For most, disliking brushing stems from the repetitive nature over many years turning it into a tedious chore we resent. Reframing it with rewards, focusing on improved dental health, and making it special “me time” can change your mindset. Taking ownership rather than viewing it as an order makes a difference.

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What are the health risks of inconsistent brushing?

In the short term, skipping oral hygiene leads to more plaque build-up, gum inflammation, and bad breath. But over years, inconsistent brushing significantly raises your risk of cavities, gum disease, tooth decay and loss, and infections. Poor oral health is also associated with higher incidence of cardiovascular disease and dementia.

How can I motivate my kids to care about brushing?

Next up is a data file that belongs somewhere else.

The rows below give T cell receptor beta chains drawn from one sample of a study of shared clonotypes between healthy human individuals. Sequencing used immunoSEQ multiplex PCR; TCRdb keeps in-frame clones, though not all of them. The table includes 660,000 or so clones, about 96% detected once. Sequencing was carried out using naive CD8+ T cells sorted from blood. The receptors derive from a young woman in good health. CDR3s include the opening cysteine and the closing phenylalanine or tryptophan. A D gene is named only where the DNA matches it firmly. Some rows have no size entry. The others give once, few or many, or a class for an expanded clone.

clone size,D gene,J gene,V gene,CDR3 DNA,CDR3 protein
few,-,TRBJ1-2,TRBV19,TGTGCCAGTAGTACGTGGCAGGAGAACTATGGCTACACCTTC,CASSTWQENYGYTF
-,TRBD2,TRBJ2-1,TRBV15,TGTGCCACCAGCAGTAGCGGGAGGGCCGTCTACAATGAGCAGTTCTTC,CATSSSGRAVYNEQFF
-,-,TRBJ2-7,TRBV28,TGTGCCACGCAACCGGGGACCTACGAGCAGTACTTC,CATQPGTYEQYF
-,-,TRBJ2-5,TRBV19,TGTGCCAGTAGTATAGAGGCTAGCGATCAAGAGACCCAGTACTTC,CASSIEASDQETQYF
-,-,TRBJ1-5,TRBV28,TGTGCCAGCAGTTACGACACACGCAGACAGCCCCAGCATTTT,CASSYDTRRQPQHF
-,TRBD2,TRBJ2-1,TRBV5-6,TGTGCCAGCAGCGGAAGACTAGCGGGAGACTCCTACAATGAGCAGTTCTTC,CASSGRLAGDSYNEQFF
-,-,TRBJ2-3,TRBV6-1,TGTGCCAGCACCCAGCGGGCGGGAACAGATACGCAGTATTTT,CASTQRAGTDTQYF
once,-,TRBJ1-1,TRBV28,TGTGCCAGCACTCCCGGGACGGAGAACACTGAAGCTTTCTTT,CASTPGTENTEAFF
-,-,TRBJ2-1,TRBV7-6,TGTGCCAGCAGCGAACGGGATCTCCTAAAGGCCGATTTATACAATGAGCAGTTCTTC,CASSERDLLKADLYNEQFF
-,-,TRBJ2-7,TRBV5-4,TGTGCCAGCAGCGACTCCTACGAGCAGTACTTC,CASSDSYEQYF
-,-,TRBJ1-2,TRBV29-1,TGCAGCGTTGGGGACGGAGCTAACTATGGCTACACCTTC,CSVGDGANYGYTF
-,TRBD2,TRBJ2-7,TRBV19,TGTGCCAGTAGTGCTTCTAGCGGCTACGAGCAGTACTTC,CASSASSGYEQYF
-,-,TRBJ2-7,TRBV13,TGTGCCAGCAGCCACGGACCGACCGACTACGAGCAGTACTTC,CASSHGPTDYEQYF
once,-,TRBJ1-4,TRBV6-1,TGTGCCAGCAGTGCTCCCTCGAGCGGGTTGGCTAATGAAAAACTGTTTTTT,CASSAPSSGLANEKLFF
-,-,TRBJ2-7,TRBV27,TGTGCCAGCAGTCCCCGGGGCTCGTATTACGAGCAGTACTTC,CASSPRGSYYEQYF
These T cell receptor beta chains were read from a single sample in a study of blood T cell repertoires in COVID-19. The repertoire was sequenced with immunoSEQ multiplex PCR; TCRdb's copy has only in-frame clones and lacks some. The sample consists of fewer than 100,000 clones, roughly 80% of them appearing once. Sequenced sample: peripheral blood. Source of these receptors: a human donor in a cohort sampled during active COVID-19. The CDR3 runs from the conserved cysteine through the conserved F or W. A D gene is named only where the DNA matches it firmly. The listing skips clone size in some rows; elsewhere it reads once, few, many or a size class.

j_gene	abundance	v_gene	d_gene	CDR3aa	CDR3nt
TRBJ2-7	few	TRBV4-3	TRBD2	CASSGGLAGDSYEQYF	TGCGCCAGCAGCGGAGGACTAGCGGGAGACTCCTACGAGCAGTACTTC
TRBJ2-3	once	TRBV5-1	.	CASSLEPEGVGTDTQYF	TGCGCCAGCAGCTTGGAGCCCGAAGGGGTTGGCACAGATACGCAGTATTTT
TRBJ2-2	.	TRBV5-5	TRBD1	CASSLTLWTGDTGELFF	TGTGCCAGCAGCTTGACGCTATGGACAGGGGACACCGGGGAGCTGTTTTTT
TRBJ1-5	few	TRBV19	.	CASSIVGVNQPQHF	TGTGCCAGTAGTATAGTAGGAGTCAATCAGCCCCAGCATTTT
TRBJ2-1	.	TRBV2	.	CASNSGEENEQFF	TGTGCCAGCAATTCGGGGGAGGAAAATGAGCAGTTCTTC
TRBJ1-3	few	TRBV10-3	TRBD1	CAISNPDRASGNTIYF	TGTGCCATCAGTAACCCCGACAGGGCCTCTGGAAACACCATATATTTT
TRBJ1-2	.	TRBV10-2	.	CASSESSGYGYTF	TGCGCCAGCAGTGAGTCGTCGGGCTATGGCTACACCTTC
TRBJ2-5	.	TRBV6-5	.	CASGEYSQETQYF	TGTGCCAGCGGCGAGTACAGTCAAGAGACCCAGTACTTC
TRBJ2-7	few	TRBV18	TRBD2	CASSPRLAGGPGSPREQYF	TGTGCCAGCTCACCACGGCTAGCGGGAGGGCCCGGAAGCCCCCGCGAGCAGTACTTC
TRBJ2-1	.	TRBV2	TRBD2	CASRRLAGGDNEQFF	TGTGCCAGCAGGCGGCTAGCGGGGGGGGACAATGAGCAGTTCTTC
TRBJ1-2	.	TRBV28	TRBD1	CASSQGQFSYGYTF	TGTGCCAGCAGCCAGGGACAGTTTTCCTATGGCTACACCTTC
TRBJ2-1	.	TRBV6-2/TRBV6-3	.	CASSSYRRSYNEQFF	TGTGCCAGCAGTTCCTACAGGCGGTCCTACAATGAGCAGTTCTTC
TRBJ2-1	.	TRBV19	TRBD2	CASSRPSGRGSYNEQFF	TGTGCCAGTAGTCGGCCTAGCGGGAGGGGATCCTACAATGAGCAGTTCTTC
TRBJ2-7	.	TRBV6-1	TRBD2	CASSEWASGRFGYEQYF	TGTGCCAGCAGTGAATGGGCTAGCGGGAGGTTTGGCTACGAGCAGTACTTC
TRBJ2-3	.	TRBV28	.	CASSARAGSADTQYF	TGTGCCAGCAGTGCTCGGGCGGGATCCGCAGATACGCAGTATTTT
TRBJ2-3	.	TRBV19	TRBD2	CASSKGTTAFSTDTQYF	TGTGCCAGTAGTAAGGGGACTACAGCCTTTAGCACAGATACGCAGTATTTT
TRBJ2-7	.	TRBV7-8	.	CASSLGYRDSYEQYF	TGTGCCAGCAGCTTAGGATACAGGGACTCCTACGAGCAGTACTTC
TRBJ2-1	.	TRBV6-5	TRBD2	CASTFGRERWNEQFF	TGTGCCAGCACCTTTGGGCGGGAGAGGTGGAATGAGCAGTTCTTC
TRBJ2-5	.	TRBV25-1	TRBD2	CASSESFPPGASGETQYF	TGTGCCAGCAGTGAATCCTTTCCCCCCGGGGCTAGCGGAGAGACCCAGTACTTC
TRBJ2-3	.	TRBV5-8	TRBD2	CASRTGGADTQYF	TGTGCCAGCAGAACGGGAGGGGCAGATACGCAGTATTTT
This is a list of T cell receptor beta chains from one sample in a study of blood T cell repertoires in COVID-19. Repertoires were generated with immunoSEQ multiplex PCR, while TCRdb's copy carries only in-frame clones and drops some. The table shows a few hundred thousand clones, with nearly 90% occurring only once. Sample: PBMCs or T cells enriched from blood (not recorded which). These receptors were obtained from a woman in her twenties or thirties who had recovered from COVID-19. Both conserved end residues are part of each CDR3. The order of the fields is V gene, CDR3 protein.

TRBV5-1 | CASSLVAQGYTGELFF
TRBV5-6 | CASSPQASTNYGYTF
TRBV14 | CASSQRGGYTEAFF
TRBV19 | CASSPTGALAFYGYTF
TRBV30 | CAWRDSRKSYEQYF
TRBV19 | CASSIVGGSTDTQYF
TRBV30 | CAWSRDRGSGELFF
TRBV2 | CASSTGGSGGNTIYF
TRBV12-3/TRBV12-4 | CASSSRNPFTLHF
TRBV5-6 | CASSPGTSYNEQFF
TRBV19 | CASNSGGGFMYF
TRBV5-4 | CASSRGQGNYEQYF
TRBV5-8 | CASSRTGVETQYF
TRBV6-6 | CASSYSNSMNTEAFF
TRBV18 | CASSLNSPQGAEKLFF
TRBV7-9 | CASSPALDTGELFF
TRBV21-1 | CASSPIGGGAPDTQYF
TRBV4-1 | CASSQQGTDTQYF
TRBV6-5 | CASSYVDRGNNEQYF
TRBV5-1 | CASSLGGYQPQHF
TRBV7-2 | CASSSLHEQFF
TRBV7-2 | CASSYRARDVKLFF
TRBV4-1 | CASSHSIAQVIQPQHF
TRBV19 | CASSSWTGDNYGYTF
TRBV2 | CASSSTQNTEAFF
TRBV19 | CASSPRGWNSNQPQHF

Make it fun by using musical toothbrushes, playing 2-minute songs, and using sticker reward charts. Lead by example and consider brushing together. Praise any small effort in building the habit. Explain the importance using relatable examples like avoiding painful cavities. Consider authoritative consequences if positive techniques fail.

What if I have dexterity issues that make brushing difficult?

Specialized toothbrush handles like those with thicker, softer grips can aid mobility limitations. Electric brushes require less manual effort. Prepare pastes that don’t require fine motor skills to open. Prop arms against walls to support their weight while brushing. Occupational therapists can suggest tailored strategies and equipment. Don’t be afraid to ask for help.

How can I tell if I’m brushing thoroughly enough?

Focus on brushing all surfaces – especially front, back, tops, and between teeth – for the full 2 minutes dentists recommend. Seeing minimal foam and diminished color on the bristles by the end means you’ve likely covered all areas. Regular professional cleanings allow your dentist to monitor for any spots being missed. Don’t overbrush trying for perfection.